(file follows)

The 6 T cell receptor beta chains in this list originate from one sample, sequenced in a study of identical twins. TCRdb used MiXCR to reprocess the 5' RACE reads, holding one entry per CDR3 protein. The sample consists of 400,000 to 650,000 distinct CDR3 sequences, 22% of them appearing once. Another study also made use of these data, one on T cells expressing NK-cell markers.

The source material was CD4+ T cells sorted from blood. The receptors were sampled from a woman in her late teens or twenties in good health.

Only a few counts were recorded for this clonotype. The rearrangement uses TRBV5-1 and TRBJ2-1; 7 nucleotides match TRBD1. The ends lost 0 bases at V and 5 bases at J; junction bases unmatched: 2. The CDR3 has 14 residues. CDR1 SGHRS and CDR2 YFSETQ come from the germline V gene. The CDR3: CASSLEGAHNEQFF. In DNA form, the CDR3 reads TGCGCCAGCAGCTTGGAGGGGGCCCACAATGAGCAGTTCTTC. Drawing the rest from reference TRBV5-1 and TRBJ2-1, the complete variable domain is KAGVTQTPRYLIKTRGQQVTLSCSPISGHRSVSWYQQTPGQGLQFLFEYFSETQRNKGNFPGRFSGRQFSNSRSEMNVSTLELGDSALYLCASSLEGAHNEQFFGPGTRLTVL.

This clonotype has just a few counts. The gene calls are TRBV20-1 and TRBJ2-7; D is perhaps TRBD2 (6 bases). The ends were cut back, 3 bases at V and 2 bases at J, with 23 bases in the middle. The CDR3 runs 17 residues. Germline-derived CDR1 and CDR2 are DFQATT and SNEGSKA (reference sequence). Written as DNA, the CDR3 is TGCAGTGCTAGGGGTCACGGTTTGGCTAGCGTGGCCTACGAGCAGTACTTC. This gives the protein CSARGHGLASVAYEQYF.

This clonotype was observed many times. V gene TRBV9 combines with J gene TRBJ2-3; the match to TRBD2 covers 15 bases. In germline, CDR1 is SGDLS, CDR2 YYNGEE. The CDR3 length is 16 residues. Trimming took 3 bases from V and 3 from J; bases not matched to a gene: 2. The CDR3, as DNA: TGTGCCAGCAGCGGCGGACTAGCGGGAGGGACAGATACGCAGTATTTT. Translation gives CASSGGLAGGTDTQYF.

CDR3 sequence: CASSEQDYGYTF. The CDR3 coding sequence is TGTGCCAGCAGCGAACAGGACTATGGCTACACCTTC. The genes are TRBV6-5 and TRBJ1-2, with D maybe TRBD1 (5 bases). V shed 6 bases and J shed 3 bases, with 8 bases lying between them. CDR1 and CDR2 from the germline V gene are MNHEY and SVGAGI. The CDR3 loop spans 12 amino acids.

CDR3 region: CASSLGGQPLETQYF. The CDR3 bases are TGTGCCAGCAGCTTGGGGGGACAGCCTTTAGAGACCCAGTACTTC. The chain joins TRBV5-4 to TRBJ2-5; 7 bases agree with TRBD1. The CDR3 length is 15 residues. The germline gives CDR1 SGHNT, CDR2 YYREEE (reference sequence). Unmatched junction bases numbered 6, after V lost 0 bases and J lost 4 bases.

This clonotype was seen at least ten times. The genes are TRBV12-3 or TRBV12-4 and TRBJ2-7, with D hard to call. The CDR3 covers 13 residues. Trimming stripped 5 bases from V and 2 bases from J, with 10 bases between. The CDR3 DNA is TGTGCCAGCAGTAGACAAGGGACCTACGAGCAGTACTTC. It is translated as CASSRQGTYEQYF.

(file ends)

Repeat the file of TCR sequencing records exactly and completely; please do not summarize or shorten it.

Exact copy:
The 6 T cell receptor beta chains in this list originate from one sample, sequenced in a study of identical twins. TCRdb used MiXCR to reprocess the 5' RACE reads, holding one entry per CDR3 protein. The sample consists of 400,000 to 650,000 distinct CDR3 sequences, 22% of them appearing once. Another study also made use of these data, one on T cells expressing NK-cell markers.

The source material was CD4+ T cells sorted from blood. The receptors were sampled from a woman in her late teens or twenties in good health.

Only a few counts were recorded for this clonotype. The rearrangement uses TRBV5-1 and TRBJ2-1; 7 nucleotides match TRBD1. The ends lost 0 bases at V and 5 bases at J; junction bases unmatched: 2. The CDR3 has 14 residues. CDR1 SGHRS and CDR2 YFSETQ come from the germline V gene. The CDR3: CASSLEGAHNEQFF. In DNA form, the CDR3 reads TGCGCCAGCAGCTTGGAGGGGGCCCACAATGAGCAGTTCTTC. Drawing the rest from reference TRBV5-1 and TRBJ2-1, the complete variable domain is KAGVTQTPRYLIKTRGQQVTLSCSPISGHRSVSWYQQTPGQGLQFLFEYFSETQRNKGNFPGRFSGRQFSNSRSEMNVSTLELGDSALYLCASSLEGAHNEQFFGPGTRLTVL.

This clonotype has just a few counts. The gene calls are TRBV20-1 and TRBJ2-7; D is perhaps TRBD2 (6 bases). The ends were cut back, 3 bases at V and 2 bases at J, with 23 bases in the middle. The CDR3 runs 17 residues. Germline-derived CDR1 and CDR2 are DFQATT and SNEGSKA (reference sequence). Written as DNA, the CDR3 is TGCAGTGCTAGGGGTCACGGTTTGGCTAGCGTGGCCTACGAGCAGTACTTC. This gives the protein CSARGHGLASVAYEQYF.

This clonotype was observed many times. V gene TRBV9 combines with J gene TRBJ2-3; the match to TRBD2 covers 15 bases. In germline, CDR1 is SGDLS, CDR2 YYNGEE. The CDR3 length is 16 residues. Trimming took 3 bases from V and 3 from J; bases not matched to a gene: 2. The CDR3, as DNA: TGTGCCAGCAGCGGCGGACTAGCGGGAGGGACAGATACGCAGTATTTT. Translation gives CASSGGLAGGTDTQYF.

CDR3 sequence: CASSEQDYGYTF. The CDR3 coding sequence is TGTGCCAGCAGCGAACAGGACTATGGCTACACCTTC. The genes are TRBV6-5 and TRBJ1-2, with D maybe TRBD1 (5 bases). V shed 6 bases and J shed 3 bases, with 8 bases lying between them. CDR1 and CDR2 from the germline V gene are MNHEY and SVGAGI. The CDR3 loop spans 12 amino acids.

CDR3 region: CASSLGGQPLETQYF. The CDR3 bases are TGTGCCAGCAGCTTGGGGGGACAGCCTTTAGAGACCCAGTACTTC. The chain joins TRBV5-4 to TRBJ2-5; 7 bases agree with TRBD1. The CDR3 length is 15 residues. The germline gives CDR1 SGHNT, CDR2 YYREEE (reference sequence). Unmatched junction bases numbered 6, after V lost 0 bases and J lost 4 bases.

This clonotype was seen at least ten times. The genes are TRBV12-3 or TRBV12-4 and TRBJ2-7, with D hard to call. The CDR3 covers 13 residues. Trimming stripped 5 bases from V and 2 bases from J, with 10 bases between. The CDR3 DNA is TGTGCCAGCAGTAGACAAGGGACCTACGAGCAGTACTTC. It is translated as CASSRQGTYEQYF.